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Soros’ Open Society Foundations denies any involvement in Gezi Park protests

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A spokesperson for billionaire philanthropist George Soros’s Open Society Foundations has denied any connection between them and the anti-government protests at Gezi Park, including claims that they financed the events of 2013, BBC Turkish service reported on Friday.

The protests in 2013 erupted over government plans to demolish Gezi Park in Taksim. They quickly turned into mass anti-government demonstrations that were violently suppressed by the government, leading to the death of 11 protestors due to the use of disproportionate force by the police.

The foundation ceased operations in Turkey in late 2018, after Turkish President Recep Tayyip Erdoğan accused Soros of assigning people to “divide nations and shatter them.”

The president has repeatedly accused businessman and philanthropist Osman Kavala, who had been behind bars since October 2017 and was sentenced to aggravated life on charges of instigating the Gezi Park protests, of being a communist agent of Soros.

The spokesperson told BBC in an interview on Friday that they had no involvement in the 2013 protests, adding that they had been working, and inspected, in Turkey for years in compliance with the law, that they have carried out joint projects with various ministries and official institutions and that the foundation’s contacts with Turkish authorities continued until 2018, including several meetings held between Soros and Erdoğan.

BBC said the spokesperson also claimed meeting with Turkish presidential spokesman İbrahim Kalın during a visit to Turkey in 2015, but the presidency didn’t respond to their request for comment on the incident.

Starting its activities in Turkey in 2001, the foundation had supported “Turkey’s long-running and now stalled EU accession process,” the spokesperson said, adding that its other priorities were strengthening education standards, protecting women’s rights, combating discrimination and helping to respond to the Syrian refugee crisis in the country.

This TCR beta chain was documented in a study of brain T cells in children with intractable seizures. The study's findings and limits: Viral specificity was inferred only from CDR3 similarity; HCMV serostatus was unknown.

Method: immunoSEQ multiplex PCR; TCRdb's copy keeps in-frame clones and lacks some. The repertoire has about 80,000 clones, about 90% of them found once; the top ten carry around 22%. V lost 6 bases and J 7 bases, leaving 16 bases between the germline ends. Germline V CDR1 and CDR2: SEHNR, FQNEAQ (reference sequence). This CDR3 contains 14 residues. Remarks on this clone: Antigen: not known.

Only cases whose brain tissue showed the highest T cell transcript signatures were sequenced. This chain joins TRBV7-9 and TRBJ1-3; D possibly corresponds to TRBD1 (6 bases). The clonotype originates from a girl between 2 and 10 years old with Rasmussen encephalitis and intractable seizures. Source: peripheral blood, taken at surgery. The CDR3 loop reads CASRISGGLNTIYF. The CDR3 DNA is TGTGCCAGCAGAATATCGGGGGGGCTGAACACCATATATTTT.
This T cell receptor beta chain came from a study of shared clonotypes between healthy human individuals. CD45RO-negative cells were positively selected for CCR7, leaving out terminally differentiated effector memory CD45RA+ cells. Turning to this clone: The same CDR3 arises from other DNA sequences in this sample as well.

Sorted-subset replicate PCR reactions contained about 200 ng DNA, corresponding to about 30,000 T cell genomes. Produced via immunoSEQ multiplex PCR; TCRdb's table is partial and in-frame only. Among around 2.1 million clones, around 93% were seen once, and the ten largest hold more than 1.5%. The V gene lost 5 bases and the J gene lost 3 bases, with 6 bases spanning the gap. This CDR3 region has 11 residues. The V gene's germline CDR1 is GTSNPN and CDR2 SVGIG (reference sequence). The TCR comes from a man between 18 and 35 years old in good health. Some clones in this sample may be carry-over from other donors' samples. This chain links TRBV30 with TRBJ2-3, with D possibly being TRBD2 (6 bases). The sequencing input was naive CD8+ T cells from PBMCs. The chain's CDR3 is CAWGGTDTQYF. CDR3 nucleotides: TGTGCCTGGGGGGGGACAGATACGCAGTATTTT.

BBC cited the spokesman as saying that the ruling Justice and Development Party’s (AKP) relations with the foundation were good in the early 2000s and that the deterioration that came afterward wasn’t about them but rather the Turkish government.

The spokesman said the allegations that they were involved in the 2013 protests and financed them were “baseless, ridiculous and political, accusations based on conspiracy theories.”

When asked to comment on Kavala’s current situation, the spokesperson said he had taken on various roles in the management of the foundation and is a “respected businessman and a philanthropist who is known for his support for human rights, art and culture in Turkey” and that they were sad to see him “being persecuted as a means to intimidate civil society groups in Turkey.”

“The Open Society Foundations are calling on the Turkish government to end this nonsense by freeing Osman Kavala and everyone else wrongfully imprisoned for political purposes and focus its energy on solving many real issues affecting the country’s peace and stability,” the spokesperson said.

Turkey has refused to release Kavala despite a 2019 European Court of Human Rights (ECtHR) ruling that found his detention was in pursuance of an “ulterior motive,” that of silencing him as a human rights defender. The non-implementation of the ruling prompted the Council of Europe (CoE) Committee of Ministers to launch an infringement procedure against Turkey in February that is still ongoing.

Although Kavala was acquitted of charges of attempting to overthrow the state through involvement in the Gezi Park protests in February 2020, he was rearrested the same day on charges related to a 2016 abortive putsch in Turkey in a move described by his lawyers as a tactic to circumvent the court’s 2019 ruling to free him.

An İstanbul court on April 25 sentenced Kavala to aggravated life and his co-defendants to 18 years each on charges of instigating the anti-government Gezi Park protests in 2013, sparking protest from governments around the world, including the United States, Germany and France, and NGOs such as Amnesty International.

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